Worked at Louisville Water since April 2016
You could say water has been in Plumber Leader Brent Metcalf’s blood since he was a little kid, not just in the literal sense.
“I didn’t necessarily know I wanted to work directly with water, but I knew I wanted to be something in construction,” Metcalf said.
His father, uncles, and grandfather were all in a trade industry. His father was actually a foreman for Kentucky Turnpike Water District in Shepherdsville. (Fun fact: Thomas Metcalf is currently a Construction Inspector for Louisville Water.)
“I did a lot of ridealongs with him when I was younger. I was able to ride along and see the work, and that kind of got me in the water side of things.”
Getting involved with the Fairdale High School’s Heavy Equipment & Science Program cemented the idea that he was on the right path. That path led him to Louisville Water before he even graduated.
“We came in between our junior and senior year. We were 17 at the time and worked all summer long. (We) went out with crews and did crew work,” Metcalf remembered.
He graduated, worked another summer with Louisville Water, and moved on to a full-time job elsewhere. Metcalf landed back with the water company in 2016. He’s worked in several roles: laborer, apprentice, emergency turner, heavy equipment operator, and plumber leader.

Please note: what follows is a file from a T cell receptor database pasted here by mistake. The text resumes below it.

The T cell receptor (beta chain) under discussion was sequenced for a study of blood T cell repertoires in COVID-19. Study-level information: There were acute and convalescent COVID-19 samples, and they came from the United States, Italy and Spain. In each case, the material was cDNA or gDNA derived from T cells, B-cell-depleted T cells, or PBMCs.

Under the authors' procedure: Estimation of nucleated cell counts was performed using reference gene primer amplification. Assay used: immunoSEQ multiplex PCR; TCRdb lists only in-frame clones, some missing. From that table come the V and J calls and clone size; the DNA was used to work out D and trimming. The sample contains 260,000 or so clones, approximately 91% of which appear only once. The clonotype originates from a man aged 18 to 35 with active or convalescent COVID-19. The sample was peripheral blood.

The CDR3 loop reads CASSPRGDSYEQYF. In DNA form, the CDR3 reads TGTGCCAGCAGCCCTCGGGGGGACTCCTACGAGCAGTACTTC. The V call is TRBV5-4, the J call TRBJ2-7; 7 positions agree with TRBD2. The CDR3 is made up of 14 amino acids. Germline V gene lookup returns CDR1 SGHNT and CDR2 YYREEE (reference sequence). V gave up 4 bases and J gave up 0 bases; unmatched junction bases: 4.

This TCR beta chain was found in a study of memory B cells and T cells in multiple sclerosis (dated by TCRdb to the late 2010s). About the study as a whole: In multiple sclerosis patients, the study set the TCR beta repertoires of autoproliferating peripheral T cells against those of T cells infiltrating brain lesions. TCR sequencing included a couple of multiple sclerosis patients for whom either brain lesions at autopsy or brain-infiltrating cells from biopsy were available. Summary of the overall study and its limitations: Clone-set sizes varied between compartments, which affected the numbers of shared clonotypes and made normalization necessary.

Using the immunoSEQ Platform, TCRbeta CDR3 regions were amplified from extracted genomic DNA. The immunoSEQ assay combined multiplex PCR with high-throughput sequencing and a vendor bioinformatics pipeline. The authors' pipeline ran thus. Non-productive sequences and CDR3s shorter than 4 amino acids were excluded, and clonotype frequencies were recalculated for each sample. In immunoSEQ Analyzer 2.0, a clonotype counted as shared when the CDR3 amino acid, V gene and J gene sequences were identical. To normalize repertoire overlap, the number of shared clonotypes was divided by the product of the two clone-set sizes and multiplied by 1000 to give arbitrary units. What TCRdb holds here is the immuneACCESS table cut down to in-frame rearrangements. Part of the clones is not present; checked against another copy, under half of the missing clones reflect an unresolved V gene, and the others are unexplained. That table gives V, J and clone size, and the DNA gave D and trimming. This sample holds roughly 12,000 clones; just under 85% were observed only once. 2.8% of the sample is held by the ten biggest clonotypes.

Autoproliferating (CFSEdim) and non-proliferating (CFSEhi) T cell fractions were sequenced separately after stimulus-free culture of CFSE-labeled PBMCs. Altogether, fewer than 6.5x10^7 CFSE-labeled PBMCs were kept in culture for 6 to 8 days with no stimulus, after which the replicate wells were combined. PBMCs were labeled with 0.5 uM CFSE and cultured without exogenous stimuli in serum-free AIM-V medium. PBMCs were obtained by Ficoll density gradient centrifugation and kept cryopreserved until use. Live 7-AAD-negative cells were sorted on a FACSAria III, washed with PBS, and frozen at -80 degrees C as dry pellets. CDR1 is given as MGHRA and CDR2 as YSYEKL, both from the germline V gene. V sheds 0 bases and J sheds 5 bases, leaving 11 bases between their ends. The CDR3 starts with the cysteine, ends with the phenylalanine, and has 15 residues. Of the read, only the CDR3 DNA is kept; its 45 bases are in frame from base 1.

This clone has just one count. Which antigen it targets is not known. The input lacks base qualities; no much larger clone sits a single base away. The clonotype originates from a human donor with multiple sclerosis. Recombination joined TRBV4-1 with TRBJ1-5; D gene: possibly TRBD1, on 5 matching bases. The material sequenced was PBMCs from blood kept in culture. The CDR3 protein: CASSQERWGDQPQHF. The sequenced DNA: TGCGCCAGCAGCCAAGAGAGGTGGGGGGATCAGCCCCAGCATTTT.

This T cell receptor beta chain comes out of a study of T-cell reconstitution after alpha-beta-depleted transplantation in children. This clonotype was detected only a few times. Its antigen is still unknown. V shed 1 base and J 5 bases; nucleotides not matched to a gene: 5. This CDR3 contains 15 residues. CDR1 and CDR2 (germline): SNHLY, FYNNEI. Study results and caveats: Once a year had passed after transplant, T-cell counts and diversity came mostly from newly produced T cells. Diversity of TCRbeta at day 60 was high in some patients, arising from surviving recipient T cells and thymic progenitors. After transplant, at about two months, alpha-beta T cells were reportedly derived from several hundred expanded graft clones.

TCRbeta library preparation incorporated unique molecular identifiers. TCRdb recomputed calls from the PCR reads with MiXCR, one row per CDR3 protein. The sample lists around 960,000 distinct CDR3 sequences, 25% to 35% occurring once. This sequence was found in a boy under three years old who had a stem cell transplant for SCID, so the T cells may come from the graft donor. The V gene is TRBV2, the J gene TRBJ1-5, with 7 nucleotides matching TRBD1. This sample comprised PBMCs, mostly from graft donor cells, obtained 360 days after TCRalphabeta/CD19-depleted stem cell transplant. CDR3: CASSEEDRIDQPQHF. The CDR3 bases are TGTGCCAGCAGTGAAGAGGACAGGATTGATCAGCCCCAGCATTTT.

Second shift is not for the faint of heart. The hours can be long and grueling some nights.
Metcalf said, “It’s a different set of challenges for sure because everything we do is in the dark. We don’t have the same access to the resources the day shift has.”
The three-person crew doesn’t call for more manpower, trucks, or concrete and supplies. They really are like a family and rely on each other to complete the jobs they’re assigned.
On one November day, the first task was fairly simple. Metcalf and Heavy Equipment Operator, Jesse Jewell, replaced a broken stop on a meter. Then it was over to a reported leak on the other side of town where they met up with Plumber Leader’s Assistant, Caleb Burton. The leak was actually a small main break which couldn’t be repaired until other utilities marked lines. The third and final job made for a long night. They arrived to find water gushing in a yard, forceful enough to push up the lawn. Once they repaired the break, they confirmed what they suspected: another break was further down the line. That meant emptying the truck filled with mud so they could dig a new spot and do it all over again to fix the other break.
“It’s not for everybody,” Metcalf said.
But they take it in stride and genuinely enjoy their work “family.” As for Metcalf’s family at home, “I spend a lot of time with my kids. I’ve got two little ones.”
He also likes to hunt, hike, and spend time on the water.
“I run a business on the side too, working on boats, on the weekends. I spend a whole lot of time on the (Nolin) lake in the summertime.”
Just another way that water is a big part of Metcalf’s life.